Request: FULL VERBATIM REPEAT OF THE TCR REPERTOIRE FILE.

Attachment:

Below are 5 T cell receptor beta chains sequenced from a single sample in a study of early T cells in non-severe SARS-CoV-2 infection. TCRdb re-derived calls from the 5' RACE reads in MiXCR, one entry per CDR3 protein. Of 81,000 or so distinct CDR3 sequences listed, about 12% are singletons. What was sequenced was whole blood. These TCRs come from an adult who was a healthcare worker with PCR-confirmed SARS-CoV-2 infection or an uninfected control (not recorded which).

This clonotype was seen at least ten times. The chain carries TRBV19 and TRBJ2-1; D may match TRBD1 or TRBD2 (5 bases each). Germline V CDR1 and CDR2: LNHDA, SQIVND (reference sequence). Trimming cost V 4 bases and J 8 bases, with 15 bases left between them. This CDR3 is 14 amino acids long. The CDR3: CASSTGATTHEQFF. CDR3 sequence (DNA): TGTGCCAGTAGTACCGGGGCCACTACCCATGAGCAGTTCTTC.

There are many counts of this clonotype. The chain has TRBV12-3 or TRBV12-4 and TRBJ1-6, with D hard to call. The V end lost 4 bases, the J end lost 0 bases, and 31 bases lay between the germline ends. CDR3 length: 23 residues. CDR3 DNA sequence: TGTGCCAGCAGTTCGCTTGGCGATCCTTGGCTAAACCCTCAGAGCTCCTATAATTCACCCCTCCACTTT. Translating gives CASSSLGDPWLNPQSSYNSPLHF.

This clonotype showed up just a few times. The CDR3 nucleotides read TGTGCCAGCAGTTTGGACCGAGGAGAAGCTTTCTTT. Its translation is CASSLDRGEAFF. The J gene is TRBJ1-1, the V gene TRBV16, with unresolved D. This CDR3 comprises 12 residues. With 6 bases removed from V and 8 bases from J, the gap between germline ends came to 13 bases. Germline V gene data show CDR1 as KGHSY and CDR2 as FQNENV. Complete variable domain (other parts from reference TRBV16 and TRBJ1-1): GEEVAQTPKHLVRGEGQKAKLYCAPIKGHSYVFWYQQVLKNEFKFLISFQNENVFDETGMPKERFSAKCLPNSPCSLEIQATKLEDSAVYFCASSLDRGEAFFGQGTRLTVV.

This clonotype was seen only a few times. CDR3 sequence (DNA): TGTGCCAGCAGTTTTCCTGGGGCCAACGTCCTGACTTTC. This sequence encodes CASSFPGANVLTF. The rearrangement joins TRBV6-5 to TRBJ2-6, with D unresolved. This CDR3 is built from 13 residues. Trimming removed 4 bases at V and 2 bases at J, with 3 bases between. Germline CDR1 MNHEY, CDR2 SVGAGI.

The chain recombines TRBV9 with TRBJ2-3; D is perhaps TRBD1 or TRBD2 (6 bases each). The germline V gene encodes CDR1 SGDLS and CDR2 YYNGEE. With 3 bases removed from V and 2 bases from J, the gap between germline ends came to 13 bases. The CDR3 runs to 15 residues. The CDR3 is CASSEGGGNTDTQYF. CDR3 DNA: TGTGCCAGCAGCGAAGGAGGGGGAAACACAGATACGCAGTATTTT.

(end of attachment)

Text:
Below are 5 T cell receptor beta chains sequenced from a single sample in a study of early T cells in non-severe SARS-CoV-2 infection. TCRdb re-derived calls from the 5' RACE reads in MiXCR, one entry per CDR3 protein. Of 81,000 or so distinct CDR3 sequences listed, about 12% are singletons. What was sequenced was whole blood. These TCRs come from an adult who was a healthcare worker with PCR-confirmed SARS-CoV-2 infection or an uninfected control (not recorded which).

This clonotype was seen at least ten times. The chain carries TRBV19 and TRBJ2-1; D may match TRBD1 or TRBD2 (5 bases each). Germline V CDR1 and CDR2: LNHDA, SQIVND (reference sequence). Trimming cost V 4 bases and J 8 bases, with 15 bases left between them. This CDR3 is 14 amino acids long. The CDR3: CASSTGATTHEQFF. CDR3 sequence (DNA): TGTGCCAGTAGTACCGGGGCCACTACCCATGAGCAGTTCTTC.

There are many counts of this clonotype. The chain has TRBV12-3 or TRBV12-4 and TRBJ1-6, with D hard to call. The V end lost 4 bases, the J end lost 0 bases, and 31 bases lay between the germline ends. CDR3 length: 23 residues. CDR3 DNA sequence: TGTGCCAGCAGTTCGCTTGGCGATCCTTGGCTAAACCCTCAGAGCTCCTATAATTCACCCCTCCACTTT. Translating gives CASSSLGDPWLNPQSSYNSPLHF.

This clonotype showed up just a few times. The CDR3 nucleotides read TGTGCCAGCAGTTTGGACCGAGGAGAAGCTTTCTTT. Its translation is CASSLDRGEAFF. The J gene is TRBJ1-1, the V gene TRBV16, with unresolved D. This CDR3 comprises 12 residues. With 6 bases removed from V and 8 bases from J, the gap between germline ends came to 13 bases. Germline V gene data show CDR1 as KGHSY and CDR2 as FQNENV. Complete variable domain (other parts from reference TRBV16 and TRBJ1-1): GEEVAQTPKHLVRGEGQKAKLYCAPIKGHSYVFWYQQVLKNEFKFLISFQNENVFDETGMPKERFSAKCLPNSPCSLEIQATKLEDSAVYFCASSLDRGEAFFGQGTRLTVV.

This clonotype was seen only a few times. CDR3 sequence (DNA): TGTGCCAGCAGTTTTCCTGGGGCCAACGTCCTGACTTTC. This sequence encodes CASSFPGANVLTF. The rearrangement joins TRBV6-5 to TRBJ2-6, with D unresolved. This CDR3 is built from 13 residues. Trimming removed 4 bases at V and 2 bases at J, with 3 bases between. Germline CDR1 MNHEY, CDR2 SVGAGI.

The chain recombines TRBV9 with TRBJ2-3; D is perhaps TRBD1 or TRBD2 (6 bases each). The germline V gene encodes CDR1 SGDLS and CDR2 YYNGEE. With 3 bases removed from V and 2 bases from J, the gap between germline ends came to 13 bases. The CDR3 runs to 15 residues. The CDR3 is CASSEGGGNTDTQYF. CDR3 DNA: TGTGCCAGCAGCGAAGGAGGGGGAAACACAGATACGCAGTATTTT.